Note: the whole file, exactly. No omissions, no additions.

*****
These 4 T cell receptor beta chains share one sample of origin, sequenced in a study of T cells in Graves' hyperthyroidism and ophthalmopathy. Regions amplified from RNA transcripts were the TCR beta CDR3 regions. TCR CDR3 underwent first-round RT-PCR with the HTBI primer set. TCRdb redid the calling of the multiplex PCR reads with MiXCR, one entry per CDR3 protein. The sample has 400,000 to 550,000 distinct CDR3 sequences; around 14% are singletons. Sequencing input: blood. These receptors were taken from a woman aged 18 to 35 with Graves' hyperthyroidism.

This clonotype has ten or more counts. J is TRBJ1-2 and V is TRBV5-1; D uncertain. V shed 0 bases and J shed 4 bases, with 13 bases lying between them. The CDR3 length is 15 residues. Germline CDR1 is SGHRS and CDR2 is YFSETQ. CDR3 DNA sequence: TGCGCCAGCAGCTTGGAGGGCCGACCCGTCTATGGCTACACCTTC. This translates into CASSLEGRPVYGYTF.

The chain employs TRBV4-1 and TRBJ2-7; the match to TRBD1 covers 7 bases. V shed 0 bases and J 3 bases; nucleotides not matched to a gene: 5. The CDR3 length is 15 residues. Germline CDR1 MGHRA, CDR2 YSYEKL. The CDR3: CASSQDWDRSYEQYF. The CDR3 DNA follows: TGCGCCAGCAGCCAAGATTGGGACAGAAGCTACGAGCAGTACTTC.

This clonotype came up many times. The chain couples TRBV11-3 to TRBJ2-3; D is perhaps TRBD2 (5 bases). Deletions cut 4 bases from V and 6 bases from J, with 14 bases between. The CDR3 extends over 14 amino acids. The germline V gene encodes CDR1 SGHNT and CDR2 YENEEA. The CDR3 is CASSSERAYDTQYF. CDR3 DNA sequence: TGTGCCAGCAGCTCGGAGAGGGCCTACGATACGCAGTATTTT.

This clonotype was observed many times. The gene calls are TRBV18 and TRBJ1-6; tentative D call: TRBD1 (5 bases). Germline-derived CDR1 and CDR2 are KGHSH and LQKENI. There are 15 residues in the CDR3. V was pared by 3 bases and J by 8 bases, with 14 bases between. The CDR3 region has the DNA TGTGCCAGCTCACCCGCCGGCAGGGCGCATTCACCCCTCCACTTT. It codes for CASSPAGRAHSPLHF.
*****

These 4 T cell receptor beta chains share one sample of origin, sequenced in a study of T cells in Graves' hyperthyroidism and ophthalmopathy. Regions amplified from RNA transcripts were the TCR beta CDR3 regions. TCR CDR3 underwent first-round RT-PCR with the HTBI primer set. TCRdb redid the calling of the multiplex PCR reads with MiXCR, one entry per CDR3 protein. The sample has 400,000 to 550,000 distinct CDR3 sequences; around 14% are singletons. Sequencing input: blood. These receptors were taken from a woman aged 18 to 35 with Graves' hyperthyroidism.

This clonotype has ten or more counts. J is TRBJ1-2 and V is TRBV5-1; D uncertain. V shed 0 bases and J shed 4 bases, with 13 bases lying between them. The CDR3 length is 15 residues. Germline CDR1 is SGHRS and CDR2 is YFSETQ. CDR3 DNA sequence: TGCGCCAGCAGCTTGGAGGGCCGACCCGTCTATGGCTACACCTTC. This translates into CASSLEGRPVYGYTF.

The chain employs TRBV4-1 and TRBJ2-7; the match to TRBD1 covers 7 bases. V shed 0 bases and J 3 bases; nucleotides not matched to a gene: 5. The CDR3 length is 15 residues. Germline CDR1 MGHRA, CDR2 YSYEKL. The CDR3: CASSQDWDRSYEQYF. The CDR3 DNA follows: TGCGCCAGCAGCCAAGATTGGGACAGAAGCTACGAGCAGTACTTC.

This clonotype came up many times. The chain couples TRBV11-3 to TRBJ2-3; D is perhaps TRBD2 (5 bases). Deletions cut 4 bases from V and 6 bases from J, with 14 bases between. The CDR3 extends over 14 amino acids. The germline V gene encodes CDR1 SGHNT and CDR2 YENEEA. The CDR3 is CASSSERAYDTQYF. CDR3 DNA sequence: TGTGCCAGCAGCTCGGAGAGGGCCTACGATACGCAGTATTTT.

This clonotype was observed many times. The gene calls are TRBV18 and TRBJ1-6; tentative D call: TRBD1 (5 bases). Germline-derived CDR1 and CDR2 are KGHSH and LQKENI. There are 15 residues in the CDR3. V was pared by 3 bases and J by 8 bases, with 14 bases between. The CDR3 region has the DNA TGTGCCAGCTCACCCGCCGGCAGGGCGCATTCACCCCTCCACTTT. It codes for CASSPAGRAHSPLHF.